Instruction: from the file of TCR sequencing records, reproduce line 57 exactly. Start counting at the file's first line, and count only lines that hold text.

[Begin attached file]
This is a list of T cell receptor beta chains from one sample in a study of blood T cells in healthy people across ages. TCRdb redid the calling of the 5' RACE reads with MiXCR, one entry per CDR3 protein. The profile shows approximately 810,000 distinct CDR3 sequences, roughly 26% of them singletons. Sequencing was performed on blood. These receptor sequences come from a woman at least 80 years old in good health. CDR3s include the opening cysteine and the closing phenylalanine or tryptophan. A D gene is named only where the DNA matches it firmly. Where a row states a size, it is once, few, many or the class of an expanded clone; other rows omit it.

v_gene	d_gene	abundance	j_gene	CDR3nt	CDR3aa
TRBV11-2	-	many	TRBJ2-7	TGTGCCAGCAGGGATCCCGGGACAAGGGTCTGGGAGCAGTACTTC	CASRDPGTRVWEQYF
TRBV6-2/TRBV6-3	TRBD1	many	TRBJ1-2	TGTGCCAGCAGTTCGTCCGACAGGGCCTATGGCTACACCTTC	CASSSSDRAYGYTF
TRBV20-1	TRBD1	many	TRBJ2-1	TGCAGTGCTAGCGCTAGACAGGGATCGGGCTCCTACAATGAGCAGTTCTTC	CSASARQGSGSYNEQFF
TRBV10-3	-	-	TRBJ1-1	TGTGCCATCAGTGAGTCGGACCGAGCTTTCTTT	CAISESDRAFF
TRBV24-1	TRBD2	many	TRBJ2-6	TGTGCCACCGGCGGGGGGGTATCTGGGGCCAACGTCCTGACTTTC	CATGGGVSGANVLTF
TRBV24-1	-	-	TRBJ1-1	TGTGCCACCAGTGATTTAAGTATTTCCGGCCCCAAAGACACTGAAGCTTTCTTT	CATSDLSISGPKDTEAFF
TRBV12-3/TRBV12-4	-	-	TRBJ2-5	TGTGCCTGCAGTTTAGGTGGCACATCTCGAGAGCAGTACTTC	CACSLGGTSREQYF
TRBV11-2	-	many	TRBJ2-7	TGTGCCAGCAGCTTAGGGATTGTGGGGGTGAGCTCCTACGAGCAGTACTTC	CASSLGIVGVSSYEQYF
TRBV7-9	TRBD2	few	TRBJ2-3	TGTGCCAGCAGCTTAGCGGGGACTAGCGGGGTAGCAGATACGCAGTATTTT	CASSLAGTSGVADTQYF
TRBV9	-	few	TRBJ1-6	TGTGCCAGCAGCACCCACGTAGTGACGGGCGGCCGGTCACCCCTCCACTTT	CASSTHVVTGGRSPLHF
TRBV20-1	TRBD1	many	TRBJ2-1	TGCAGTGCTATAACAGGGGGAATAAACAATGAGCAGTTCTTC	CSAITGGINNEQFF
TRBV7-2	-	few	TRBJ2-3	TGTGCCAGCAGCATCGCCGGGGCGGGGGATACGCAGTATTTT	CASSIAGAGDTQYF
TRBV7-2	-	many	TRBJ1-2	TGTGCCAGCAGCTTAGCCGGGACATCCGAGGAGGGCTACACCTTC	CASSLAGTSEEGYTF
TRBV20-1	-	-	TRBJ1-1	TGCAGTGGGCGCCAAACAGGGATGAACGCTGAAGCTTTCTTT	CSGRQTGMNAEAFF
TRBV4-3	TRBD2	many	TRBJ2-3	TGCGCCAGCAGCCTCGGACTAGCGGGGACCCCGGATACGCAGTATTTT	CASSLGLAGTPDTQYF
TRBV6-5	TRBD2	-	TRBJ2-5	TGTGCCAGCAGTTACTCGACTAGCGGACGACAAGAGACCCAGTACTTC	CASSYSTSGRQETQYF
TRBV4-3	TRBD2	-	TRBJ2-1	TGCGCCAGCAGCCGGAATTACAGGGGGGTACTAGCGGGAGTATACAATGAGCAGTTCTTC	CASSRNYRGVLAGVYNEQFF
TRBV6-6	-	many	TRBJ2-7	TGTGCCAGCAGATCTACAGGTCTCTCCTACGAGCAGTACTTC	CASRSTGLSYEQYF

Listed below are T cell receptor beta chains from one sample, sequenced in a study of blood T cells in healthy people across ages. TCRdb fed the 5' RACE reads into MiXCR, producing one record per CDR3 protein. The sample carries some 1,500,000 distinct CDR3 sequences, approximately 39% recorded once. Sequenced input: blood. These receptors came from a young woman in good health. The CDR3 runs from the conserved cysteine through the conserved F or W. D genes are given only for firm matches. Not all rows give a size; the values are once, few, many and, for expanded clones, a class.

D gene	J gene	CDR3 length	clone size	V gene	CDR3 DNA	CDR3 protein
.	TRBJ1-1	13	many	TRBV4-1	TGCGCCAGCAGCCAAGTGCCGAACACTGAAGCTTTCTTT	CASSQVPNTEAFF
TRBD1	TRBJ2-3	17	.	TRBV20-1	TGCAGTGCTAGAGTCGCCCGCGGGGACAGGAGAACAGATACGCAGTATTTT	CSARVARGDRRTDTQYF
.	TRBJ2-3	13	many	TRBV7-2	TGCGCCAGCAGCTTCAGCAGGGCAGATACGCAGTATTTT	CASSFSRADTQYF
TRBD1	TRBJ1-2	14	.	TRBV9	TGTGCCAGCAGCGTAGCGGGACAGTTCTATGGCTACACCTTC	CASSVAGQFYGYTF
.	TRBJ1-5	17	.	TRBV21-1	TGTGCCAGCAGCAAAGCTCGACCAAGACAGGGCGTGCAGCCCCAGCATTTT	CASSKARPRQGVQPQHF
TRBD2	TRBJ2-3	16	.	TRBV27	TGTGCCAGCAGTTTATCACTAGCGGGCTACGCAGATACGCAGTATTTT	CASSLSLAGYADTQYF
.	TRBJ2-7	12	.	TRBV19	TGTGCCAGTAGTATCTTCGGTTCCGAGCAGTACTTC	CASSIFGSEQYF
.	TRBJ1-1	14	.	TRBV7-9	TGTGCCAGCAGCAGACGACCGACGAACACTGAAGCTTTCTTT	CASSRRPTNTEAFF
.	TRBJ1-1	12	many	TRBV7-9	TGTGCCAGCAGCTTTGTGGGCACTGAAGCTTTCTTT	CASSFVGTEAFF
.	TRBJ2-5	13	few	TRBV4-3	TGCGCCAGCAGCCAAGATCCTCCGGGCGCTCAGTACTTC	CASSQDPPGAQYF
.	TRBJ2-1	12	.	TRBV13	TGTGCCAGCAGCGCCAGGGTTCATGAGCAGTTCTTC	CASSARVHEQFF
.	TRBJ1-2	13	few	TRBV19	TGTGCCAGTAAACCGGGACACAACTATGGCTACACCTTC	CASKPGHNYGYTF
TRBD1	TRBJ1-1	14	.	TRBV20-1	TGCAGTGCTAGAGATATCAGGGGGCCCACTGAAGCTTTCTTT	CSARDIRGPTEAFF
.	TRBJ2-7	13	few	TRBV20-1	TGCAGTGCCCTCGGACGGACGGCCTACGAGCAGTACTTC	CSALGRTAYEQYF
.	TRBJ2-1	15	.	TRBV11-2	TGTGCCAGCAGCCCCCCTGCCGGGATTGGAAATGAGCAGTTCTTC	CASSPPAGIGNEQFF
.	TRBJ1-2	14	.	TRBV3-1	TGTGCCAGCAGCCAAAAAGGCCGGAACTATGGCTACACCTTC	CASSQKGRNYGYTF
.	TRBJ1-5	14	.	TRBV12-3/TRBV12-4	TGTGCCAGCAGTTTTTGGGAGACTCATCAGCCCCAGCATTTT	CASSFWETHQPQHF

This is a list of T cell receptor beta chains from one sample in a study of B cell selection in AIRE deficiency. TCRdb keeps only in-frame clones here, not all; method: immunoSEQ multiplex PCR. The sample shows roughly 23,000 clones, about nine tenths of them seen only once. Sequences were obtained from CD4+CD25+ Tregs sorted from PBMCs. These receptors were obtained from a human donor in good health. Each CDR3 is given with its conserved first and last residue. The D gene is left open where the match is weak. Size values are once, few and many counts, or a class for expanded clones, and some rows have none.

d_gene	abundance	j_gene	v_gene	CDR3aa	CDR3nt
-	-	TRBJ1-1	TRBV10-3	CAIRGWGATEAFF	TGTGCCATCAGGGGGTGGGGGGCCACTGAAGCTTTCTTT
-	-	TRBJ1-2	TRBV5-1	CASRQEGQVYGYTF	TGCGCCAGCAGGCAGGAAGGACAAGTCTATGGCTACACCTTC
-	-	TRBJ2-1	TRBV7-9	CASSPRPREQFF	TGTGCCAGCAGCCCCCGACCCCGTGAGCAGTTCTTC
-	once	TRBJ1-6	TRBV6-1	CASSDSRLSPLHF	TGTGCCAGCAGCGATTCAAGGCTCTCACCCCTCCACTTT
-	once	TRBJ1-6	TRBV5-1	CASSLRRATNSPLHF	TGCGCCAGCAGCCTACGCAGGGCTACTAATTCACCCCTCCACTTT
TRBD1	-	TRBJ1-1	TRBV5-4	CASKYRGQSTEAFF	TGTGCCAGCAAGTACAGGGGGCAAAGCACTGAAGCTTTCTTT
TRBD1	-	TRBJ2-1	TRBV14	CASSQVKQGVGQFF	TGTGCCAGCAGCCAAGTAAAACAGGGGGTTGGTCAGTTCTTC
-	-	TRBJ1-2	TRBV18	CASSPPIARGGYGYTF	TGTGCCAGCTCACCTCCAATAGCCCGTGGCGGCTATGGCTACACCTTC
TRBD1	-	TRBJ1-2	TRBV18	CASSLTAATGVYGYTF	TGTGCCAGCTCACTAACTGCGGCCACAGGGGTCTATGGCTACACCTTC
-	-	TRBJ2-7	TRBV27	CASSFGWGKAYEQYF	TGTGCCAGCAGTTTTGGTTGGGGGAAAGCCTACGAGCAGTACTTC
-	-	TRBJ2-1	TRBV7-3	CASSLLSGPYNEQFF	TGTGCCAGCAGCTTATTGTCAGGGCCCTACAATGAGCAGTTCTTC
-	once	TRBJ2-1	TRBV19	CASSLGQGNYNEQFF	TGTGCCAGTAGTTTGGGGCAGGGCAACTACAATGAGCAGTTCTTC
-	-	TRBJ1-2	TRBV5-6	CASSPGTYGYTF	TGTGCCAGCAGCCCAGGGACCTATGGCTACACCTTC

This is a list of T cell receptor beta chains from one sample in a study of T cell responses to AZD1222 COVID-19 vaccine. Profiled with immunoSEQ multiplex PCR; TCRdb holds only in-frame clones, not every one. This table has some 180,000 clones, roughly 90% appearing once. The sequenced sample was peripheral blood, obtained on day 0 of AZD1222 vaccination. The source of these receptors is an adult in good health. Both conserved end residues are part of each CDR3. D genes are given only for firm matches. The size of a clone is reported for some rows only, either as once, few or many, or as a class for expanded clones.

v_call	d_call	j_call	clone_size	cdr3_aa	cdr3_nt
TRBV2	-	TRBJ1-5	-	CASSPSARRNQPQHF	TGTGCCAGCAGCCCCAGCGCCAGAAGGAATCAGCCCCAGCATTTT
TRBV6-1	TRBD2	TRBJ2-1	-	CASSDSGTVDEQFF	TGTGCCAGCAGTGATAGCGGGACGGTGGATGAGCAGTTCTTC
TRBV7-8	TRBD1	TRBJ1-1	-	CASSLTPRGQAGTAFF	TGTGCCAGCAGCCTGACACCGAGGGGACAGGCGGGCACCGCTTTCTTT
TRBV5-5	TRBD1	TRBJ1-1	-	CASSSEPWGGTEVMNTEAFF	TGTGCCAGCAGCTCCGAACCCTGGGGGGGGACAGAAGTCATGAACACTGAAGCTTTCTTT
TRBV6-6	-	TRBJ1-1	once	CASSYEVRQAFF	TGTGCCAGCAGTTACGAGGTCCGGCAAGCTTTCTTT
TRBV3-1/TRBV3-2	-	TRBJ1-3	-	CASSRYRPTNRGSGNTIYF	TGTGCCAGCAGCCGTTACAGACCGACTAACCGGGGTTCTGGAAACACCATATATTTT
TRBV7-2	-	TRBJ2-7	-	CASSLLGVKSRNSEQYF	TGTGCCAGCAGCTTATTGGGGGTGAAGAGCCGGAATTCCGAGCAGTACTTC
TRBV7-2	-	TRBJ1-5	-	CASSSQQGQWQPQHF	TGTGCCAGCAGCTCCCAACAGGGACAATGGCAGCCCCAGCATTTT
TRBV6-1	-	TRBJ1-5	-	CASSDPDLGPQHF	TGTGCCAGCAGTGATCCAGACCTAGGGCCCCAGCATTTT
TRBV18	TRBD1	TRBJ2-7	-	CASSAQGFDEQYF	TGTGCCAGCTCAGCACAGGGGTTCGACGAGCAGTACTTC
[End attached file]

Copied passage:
TRBV2	-	TRBJ1-5	-	CASSPSARRNQPQHF	TGTGCCAGCAGCCCCAGCGCCAGAAGGAATCAGCCCCAGCATTTT